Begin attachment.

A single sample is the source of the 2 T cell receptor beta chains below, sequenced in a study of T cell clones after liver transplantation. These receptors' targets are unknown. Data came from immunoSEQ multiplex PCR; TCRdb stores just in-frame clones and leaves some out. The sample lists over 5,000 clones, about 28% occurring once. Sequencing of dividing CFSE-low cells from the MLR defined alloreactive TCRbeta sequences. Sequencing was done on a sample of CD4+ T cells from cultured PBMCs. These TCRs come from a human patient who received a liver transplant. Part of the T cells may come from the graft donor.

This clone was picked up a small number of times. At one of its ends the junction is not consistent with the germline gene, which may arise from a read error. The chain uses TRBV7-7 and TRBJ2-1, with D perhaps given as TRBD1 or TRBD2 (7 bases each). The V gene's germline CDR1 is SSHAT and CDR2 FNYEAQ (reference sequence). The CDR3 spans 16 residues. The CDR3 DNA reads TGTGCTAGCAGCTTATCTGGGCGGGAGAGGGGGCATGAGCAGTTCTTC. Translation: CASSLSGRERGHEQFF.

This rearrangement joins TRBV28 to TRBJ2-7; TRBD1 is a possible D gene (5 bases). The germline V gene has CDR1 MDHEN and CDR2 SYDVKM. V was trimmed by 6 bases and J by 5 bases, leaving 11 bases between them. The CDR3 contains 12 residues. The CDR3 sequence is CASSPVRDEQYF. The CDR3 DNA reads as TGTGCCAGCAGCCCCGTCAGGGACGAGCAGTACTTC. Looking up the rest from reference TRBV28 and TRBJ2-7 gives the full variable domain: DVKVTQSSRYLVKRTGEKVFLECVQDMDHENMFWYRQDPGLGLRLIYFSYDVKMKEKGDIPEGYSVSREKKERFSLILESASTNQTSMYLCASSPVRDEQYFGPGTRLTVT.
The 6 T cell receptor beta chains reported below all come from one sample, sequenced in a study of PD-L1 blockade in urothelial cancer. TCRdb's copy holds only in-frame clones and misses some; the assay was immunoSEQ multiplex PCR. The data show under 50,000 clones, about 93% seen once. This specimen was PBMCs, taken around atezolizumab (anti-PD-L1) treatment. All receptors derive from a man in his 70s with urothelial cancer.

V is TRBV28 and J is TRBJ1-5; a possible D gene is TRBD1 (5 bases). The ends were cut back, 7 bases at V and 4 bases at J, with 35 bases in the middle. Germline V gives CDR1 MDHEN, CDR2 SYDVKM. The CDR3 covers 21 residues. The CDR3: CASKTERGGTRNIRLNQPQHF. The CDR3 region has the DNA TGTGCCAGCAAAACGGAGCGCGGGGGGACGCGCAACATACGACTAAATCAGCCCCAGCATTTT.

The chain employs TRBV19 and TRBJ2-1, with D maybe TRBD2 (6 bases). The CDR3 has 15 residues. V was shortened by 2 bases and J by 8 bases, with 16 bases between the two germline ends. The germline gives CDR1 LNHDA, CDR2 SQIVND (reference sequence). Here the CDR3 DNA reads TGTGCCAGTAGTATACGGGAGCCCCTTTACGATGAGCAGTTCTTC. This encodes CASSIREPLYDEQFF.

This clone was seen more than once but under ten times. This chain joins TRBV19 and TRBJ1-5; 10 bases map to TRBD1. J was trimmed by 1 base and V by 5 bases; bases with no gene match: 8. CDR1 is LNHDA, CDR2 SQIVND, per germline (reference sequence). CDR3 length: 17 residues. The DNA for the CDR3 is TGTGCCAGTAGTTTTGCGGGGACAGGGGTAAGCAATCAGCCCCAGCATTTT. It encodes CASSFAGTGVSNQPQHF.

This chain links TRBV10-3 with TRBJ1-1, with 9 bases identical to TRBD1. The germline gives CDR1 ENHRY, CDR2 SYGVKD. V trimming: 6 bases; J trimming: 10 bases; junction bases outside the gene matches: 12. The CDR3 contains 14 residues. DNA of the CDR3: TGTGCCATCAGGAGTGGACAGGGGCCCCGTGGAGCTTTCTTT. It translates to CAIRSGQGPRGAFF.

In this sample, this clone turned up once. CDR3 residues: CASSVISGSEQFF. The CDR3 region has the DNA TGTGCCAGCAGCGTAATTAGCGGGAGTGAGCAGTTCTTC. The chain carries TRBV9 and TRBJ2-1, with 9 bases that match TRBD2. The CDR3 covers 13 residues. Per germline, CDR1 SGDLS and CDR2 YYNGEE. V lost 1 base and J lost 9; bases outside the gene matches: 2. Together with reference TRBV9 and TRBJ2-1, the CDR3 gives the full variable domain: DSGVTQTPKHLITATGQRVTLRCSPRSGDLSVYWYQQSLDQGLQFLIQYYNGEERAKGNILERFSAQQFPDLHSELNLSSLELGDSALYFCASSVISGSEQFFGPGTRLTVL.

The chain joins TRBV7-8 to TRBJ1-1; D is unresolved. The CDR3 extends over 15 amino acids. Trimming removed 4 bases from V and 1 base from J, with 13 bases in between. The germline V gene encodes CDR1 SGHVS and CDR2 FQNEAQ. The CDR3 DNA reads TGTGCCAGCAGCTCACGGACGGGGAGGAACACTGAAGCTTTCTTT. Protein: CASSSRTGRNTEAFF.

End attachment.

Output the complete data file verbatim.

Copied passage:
A single sample is the source of the 2 T cell receptor beta chains below, sequenced in a study of T cell clones after liver transplantation. These receptors' targets are unknown. Data came from immunoSEQ multiplex PCR; TCRdb stores just in-frame clones and leaves some out. The sample lists over 5,000 clones, about 28% occurring once. Sequencing of dividing CFSE-low cells from the MLR defined alloreactive TCRbeta sequences. Sequencing was done on a sample of CD4+ T cells from cultured PBMCs. These TCRs come from a human patient who received a liver transplant. Part of the T cells may come from the graft donor.

This clone was picked up a small number of times. At one of its ends the junction is not consistent with the germline gene, which may arise from a read error. The chain uses TRBV7-7 and TRBJ2-1, with D perhaps given as TRBD1 or TRBD2 (7 bases each). The V gene's germline CDR1 is SSHAT and CDR2 FNYEAQ (reference sequence). The CDR3 spans 16 residues. The CDR3 DNA reads TGTGCTAGCAGCTTATCTGGGCGGGAGAGGGGGCATGAGCAGTTCTTC. Translation: CASSLSGRERGHEQFF.

This rearrangement joins TRBV28 to TRBJ2-7; TRBD1 is a possible D gene (5 bases). The germline V gene has CDR1 MDHEN and CDR2 SYDVKM. V was trimmed by 6 bases and J by 5 bases, leaving 11 bases between them. The CDR3 contains 12 residues. The CDR3 sequence is CASSPVRDEQYF. The CDR3 DNA reads as TGTGCCAGCAGCCCCGTCAGGGACGAGCAGTACTTC. Looking up the rest from reference TRBV28 and TRBJ2-7 gives the full variable domain: DVKVTQSSRYLVKRTGEKVFLECVQDMDHENMFWYRQDPGLGLRLIYFSYDVKMKEKGDIPEGYSVSREKKERFSLILESASTNQTSMYLCASSPVRDEQYFGPGTRLTVT.
The 6 T cell receptor beta chains reported below all come from one sample, sequenced in a study of PD-L1 blockade in urothelial cancer. TCRdb's copy holds only in-frame clones and misses some; the assay was immunoSEQ multiplex PCR. The data show under 50,000 clones, about 93% seen once. This specimen was PBMCs, taken around atezolizumab (anti-PD-L1) treatment. All receptors derive from a man in his 70s with urothelial cancer.

V is TRBV28 and J is TRBJ1-5; a possible D gene is TRBD1 (5 bases). The ends were cut back, 7 bases at V and 4 bases at J, with 35 bases in the middle. Germline V gives CDR1 MDHEN, CDR2 SYDVKM. The CDR3 covers 21 residues. The CDR3: CASKTERGGTRNIRLNQPQHF. The CDR3 region has the DNA TGTGCCAGCAAAACGGAGCGCGGGGGGACGCGCAACATACGACTAAATCAGCCCCAGCATTTT.

The chain employs TRBV19 and TRBJ2-1, with D maybe TRBD2 (6 bases). The CDR3 has 15 residues. V was shortened by 2 bases and J by 8 bases, with 16 bases between the two germline ends. The germline gives CDR1 LNHDA, CDR2 SQIVND (reference sequence). Here the CDR3 DNA reads TGTGCCAGTAGTATACGGGAGCCCCTTTACGATGAGCAGTTCTTC. This encodes CASSIREPLYDEQFF.

This clone was seen more than once but under ten times. This chain joins TRBV19 and TRBJ1-5; 10 bases map to TRBD1. J was trimmed by 1 base and V by 5 bases; bases with no gene match: 8. CDR1 is LNHDA, CDR2 SQIVND, per germline (reference sequence). CDR3 length: 17 residues. The DNA for the CDR3 is TGTGCCAGTAGTTTTGCGGGGACAGGGGTAAGCAATCAGCCCCAGCATTTT. It encodes CASSFAGTGVSNQPQHF.

This chain links TRBV10-3 with TRBJ1-1, with 9 bases identical to TRBD1. The germline gives CDR1 ENHRY, CDR2 SYGVKD. V trimming: 6 bases; J trimming: 10 bases; junction bases outside the gene matches: 12. The CDR3 contains 14 residues. DNA of the CDR3: TGTGCCATCAGGAGTGGACAGGGGCCCCGTGGAGCTTTCTTT. It translates to CAIRSGQGPRGAFF.

In this sample, this clone turned up once. CDR3 residues: CASSVISGSEQFF. The CDR3 region has the DNA TGTGCCAGCAGCGTAATTAGCGGGAGTGAGCAGTTCTTC. The chain carries TRBV9 and TRBJ2-1, with 9 bases that match TRBD2. The CDR3 covers 13 residues. Per germline, CDR1 SGDLS and CDR2 YYNGEE. V lost 1 base and J lost 9; bases outside the gene matches: 2. Together with reference TRBV9 and TRBJ2-1, the CDR3 gives the full variable domain: DSGVTQTPKHLITATGQRVTLRCSPRSGDLSVYWYQQSLDQGLQFLIQYYNGEERAKGNILERFSAQQFPDLHSELNLSSLELGDSALYFCASSVISGSEQFFGPGTRLTVL.

The chain joins TRBV7-8 to TRBJ1-1; D is unresolved. The CDR3 extends over 15 amino acids. Trimming removed 4 bases from V and 1 base from J, with 13 bases in between. The germline V gene encodes CDR1 SGHVS and CDR2 FQNEAQ. The CDR3 DNA reads TGTGCCAGCAGCTCACGGACGGGGAGGAACACTGAAGCTTTCTTT. Protein: CASSSRTGRNTEAFF.